Marcelo Gleiser

The Sign, a documentary directed, shot and produced by Josh Turnbow and Robert Dvoran and set to air Thursday, addresses whether the end of days is coming this month, as some biblical literalists predict.

The "sign" in the title refers to an alignment in the sky peaking on Sept. 23, whereby Mercury, Venus, Mars, and Jupiter will be around the constellations of Virgo and Leo, together with the sun and moon. Sept. 23 is when Jupiter leaves Virgo after being there for a while.

America seems to be a magnet for devastating hurricanes these days.

This year, Harvey came out strong with its horrific toll on parts of Texas and Louisiana. Now Irma, downgraded slightly Friday morning to a Category 4 storm from its most recent days as a Category 5, has left destruction in its wake as it plows through the Caribbean and Cuba — and is on path to hit Florida Sunday morning.

Hurricane Harvey is a devastating reminder of how helpless we are when facing nature's human-dwarfing powers.

We dig holes and barricades, build dams and create ingenious systems of canals and levees. We try to pull the brakes on natural forces, or at least tame them. These measures protect us, and we surely would be worse off without them. We have come a long way since our cave dwellings.

This has been quite a space week for Americans.

After Monday's stunning solar eclipse, Wednesday night PBS will air its two-hour documentary film about the two Voyager missions, launched 40 years ago. The Farthest: Voyager In Space, celebrates a technological and intellectual achievement rarely matched in history. Two small, nuclear-powered spacecraft have traveled farther than any other man-made machine and have forever changed our views of the solar system — and our place in it.

"Nature loves to hide."

This is how, more than 25 centuries back, the pre-Socratic Greek philosopher Heraclitus of Ephesus expressed the sense of mystery we all feel when we start pondering how the world works.

There seem to be hidden mechanisms, secret pacts between the things that make the world the world, from the smallest building blocks of matter to the neurons in our brains to the way the whole universe is stretching out in its inexorable expansion.

I entered the packed cafeteria with tray in hand, searching for the right food to eat.

Around me, hundreds of people of all ages spoke excitedly in dozens of different languages, commenting on each other's ideas, asking questions, and thinking of the next steps in their research programs.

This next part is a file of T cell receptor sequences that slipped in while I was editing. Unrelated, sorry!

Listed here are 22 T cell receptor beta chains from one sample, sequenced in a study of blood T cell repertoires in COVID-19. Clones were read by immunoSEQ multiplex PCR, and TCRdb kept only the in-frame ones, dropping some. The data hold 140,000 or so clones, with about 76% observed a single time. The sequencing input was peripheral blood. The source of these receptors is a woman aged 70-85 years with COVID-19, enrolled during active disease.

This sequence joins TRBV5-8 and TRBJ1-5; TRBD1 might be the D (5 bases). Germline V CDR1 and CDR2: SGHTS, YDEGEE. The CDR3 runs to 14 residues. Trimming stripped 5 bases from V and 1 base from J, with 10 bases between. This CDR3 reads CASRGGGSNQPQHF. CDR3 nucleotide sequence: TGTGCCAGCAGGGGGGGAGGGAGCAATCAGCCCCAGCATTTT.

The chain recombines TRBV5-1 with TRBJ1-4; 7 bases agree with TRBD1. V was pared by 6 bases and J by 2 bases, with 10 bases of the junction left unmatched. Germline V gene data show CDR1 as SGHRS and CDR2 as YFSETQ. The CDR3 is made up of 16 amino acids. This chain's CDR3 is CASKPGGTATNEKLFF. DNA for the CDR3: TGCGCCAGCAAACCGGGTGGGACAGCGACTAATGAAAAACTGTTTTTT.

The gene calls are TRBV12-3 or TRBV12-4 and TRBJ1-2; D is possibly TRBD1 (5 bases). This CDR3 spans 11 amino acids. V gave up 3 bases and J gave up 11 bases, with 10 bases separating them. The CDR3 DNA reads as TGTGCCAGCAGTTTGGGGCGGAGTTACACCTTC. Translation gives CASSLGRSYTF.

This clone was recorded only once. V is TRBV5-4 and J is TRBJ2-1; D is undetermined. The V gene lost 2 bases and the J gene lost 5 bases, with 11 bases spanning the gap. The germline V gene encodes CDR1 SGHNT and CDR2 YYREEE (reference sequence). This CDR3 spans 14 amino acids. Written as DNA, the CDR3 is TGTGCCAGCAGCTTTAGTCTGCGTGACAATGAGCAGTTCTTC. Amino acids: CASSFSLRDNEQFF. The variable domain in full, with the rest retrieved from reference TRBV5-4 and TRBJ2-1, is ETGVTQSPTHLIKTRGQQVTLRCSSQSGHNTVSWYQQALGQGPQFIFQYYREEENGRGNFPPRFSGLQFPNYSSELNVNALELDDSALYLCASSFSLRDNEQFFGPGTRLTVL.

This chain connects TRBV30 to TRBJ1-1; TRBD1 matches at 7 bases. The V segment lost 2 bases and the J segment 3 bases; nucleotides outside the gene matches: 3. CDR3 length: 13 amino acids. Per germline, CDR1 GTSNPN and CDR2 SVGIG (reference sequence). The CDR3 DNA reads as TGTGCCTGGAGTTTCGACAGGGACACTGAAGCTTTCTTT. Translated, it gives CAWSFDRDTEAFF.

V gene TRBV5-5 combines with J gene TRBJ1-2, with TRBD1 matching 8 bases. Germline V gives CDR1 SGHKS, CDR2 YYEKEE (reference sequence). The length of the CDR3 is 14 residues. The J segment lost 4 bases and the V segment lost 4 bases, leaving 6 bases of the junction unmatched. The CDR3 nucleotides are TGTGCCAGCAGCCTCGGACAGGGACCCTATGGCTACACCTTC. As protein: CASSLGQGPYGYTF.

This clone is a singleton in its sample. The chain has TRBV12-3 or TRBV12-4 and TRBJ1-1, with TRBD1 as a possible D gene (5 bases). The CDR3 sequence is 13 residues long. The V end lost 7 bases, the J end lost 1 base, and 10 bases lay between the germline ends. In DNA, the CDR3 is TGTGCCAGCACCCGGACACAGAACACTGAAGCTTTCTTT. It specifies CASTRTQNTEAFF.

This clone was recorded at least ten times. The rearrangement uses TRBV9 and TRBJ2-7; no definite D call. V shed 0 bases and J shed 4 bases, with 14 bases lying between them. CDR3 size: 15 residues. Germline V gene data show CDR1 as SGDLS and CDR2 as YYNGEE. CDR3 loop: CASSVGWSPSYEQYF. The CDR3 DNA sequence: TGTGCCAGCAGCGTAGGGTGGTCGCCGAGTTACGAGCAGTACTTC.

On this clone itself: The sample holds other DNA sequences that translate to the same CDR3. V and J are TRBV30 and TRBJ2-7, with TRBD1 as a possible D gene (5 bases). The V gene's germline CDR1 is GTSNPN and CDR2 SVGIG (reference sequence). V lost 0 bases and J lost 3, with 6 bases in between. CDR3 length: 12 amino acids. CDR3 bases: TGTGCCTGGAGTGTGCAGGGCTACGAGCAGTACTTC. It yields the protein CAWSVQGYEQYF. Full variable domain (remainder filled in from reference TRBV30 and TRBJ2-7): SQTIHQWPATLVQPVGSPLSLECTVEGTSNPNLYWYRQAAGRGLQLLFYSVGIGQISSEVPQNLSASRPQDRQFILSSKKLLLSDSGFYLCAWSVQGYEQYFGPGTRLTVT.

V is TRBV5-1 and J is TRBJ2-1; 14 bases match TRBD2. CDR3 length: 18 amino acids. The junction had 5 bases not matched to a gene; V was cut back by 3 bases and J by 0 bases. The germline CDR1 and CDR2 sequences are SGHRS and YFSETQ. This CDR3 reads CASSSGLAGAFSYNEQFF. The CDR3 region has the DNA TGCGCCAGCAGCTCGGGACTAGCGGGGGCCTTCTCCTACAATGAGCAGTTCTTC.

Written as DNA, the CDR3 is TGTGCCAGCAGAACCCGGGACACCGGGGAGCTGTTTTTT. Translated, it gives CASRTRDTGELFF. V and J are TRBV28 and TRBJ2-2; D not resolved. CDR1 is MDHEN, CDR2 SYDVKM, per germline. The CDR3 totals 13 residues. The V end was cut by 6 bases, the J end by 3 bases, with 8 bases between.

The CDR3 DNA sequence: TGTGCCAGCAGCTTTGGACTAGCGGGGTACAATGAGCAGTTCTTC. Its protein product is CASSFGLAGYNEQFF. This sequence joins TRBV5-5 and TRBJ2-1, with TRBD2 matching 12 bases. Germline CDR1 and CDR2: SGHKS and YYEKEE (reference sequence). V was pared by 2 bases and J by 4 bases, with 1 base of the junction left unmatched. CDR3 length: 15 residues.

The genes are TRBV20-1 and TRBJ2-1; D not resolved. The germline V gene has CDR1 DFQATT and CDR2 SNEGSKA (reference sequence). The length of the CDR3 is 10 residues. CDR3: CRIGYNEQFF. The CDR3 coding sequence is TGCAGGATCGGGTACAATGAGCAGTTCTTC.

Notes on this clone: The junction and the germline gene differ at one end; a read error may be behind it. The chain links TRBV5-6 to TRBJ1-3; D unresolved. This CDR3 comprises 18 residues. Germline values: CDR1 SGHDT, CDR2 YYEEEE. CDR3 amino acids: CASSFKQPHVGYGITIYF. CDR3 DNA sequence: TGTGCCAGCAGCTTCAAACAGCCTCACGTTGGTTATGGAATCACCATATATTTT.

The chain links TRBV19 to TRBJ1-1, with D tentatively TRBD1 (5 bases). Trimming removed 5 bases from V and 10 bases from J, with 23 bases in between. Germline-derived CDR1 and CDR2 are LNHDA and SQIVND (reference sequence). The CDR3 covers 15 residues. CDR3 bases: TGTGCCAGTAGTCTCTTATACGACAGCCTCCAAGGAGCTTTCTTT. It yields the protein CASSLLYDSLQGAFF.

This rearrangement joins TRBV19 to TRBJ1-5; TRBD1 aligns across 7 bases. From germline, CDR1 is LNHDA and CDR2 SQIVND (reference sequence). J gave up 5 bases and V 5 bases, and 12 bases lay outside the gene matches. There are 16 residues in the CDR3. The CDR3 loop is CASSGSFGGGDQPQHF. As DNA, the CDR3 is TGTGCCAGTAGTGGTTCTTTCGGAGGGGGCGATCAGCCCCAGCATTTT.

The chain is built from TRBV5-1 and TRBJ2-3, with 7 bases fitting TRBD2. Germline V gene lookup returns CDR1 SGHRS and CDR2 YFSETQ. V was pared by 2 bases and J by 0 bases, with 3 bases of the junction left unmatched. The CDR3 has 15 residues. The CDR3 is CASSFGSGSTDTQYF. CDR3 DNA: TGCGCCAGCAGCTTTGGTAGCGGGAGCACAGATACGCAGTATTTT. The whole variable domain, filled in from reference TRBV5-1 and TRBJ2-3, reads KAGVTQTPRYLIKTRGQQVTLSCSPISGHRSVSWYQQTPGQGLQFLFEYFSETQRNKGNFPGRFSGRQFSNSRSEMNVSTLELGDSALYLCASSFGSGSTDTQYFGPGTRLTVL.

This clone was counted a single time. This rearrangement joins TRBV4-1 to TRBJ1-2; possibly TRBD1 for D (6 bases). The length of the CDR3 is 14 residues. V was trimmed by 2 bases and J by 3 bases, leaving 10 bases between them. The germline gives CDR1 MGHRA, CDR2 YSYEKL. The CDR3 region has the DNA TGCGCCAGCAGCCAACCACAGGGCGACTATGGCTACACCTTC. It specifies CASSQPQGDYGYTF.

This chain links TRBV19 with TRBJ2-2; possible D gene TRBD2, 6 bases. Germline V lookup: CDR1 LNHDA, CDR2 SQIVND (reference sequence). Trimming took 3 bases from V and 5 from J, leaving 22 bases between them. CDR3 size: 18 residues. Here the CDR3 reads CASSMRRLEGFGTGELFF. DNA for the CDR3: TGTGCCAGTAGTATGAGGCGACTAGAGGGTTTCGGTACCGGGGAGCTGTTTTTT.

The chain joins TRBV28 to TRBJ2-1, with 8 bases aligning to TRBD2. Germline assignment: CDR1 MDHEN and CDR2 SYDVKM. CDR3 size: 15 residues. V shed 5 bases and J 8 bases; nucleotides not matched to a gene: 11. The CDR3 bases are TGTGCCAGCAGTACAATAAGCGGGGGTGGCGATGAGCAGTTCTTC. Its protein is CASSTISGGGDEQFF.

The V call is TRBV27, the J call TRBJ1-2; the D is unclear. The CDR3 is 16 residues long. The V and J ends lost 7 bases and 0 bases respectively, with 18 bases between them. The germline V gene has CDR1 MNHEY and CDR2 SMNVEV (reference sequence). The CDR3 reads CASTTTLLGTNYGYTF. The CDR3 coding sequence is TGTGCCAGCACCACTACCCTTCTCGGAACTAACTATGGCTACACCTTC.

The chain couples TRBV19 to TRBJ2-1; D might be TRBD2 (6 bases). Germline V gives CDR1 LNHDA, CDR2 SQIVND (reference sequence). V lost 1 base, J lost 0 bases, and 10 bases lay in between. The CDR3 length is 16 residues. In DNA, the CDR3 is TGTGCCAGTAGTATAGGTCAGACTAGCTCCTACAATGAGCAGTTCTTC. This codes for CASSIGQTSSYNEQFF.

Lunchtime at the United Nations?

There is comfort in distance, especially when the distance is in time.

Things that will happen far in the future seem not to bother us much, given that we will, most likely, be out of the picture.

A little less than a year ago, I wrote on these pages about the long-standing controversy of whether running is good or bad for your heart.

On Aug. 21, a narrow, 70-mile wide swath of the United States from Oregon to South Carolina will be the stage for one of the most (if not the most) spectacular celestial events, a total eclipse of the sun.

Space.com has put together a nice informational guide, including a video and a map explaining where to go, what to expect, and how to watch it safely. This is the first total solar eclipse in America in almost 40 years. The next one in the U.S. will be on April 8, 2024.

The history of science — in particular the physical sciences, like physics and astronomy — can be told as the incremental realization that there is large-scale coherence in the universe.

By large-scale coherence, I mean that some of the same physical laws hold at scales as diverse as the atom and the galaxy, and even the universe as a whole. In a sense, the universe speaks one language and scientists act as the interpreters, translating this language in terms that humans can understand and relate to.

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